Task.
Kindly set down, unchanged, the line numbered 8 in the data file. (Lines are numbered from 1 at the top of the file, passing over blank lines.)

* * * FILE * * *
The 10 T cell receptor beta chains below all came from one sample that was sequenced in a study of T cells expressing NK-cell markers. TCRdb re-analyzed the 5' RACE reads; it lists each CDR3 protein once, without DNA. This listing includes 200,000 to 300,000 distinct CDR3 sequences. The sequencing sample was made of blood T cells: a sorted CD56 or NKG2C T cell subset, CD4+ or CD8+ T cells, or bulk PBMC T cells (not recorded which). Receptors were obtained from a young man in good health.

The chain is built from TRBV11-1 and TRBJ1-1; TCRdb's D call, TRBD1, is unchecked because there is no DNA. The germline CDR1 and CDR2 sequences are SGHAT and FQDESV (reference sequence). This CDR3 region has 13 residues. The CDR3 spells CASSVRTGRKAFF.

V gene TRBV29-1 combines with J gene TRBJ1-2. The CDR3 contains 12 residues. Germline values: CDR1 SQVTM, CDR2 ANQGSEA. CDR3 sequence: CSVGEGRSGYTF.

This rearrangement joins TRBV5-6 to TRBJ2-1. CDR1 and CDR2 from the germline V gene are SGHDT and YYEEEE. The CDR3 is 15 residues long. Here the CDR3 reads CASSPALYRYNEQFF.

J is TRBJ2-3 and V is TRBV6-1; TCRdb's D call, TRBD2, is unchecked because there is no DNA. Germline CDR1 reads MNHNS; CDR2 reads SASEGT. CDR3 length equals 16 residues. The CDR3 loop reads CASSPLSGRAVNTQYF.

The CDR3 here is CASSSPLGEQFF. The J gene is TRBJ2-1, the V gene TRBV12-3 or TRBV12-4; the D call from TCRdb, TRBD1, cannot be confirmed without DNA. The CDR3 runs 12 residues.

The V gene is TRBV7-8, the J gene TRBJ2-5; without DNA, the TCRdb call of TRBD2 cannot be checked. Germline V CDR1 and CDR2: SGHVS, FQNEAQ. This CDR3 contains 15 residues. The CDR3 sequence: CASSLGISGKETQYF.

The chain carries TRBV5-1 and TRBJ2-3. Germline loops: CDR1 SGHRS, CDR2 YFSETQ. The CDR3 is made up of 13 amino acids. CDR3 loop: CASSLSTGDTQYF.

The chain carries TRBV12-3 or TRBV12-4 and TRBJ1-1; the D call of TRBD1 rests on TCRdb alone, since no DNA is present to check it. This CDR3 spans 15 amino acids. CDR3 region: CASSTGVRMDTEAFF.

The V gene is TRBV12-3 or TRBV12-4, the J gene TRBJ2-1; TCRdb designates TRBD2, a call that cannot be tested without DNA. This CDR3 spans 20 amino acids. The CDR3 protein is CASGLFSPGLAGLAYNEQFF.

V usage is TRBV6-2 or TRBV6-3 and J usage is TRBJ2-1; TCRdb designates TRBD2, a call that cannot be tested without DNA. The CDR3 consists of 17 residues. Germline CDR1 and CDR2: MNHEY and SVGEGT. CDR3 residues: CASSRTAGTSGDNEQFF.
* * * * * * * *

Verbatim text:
The chain carries TRBV5-1 and TRBJ2-3. Germline loops: CDR1 SGHRS, CDR2 YFSETQ. The CDR3 is made up of 13 amino acids. CDR3 loop: CASSLSTGDTQYF.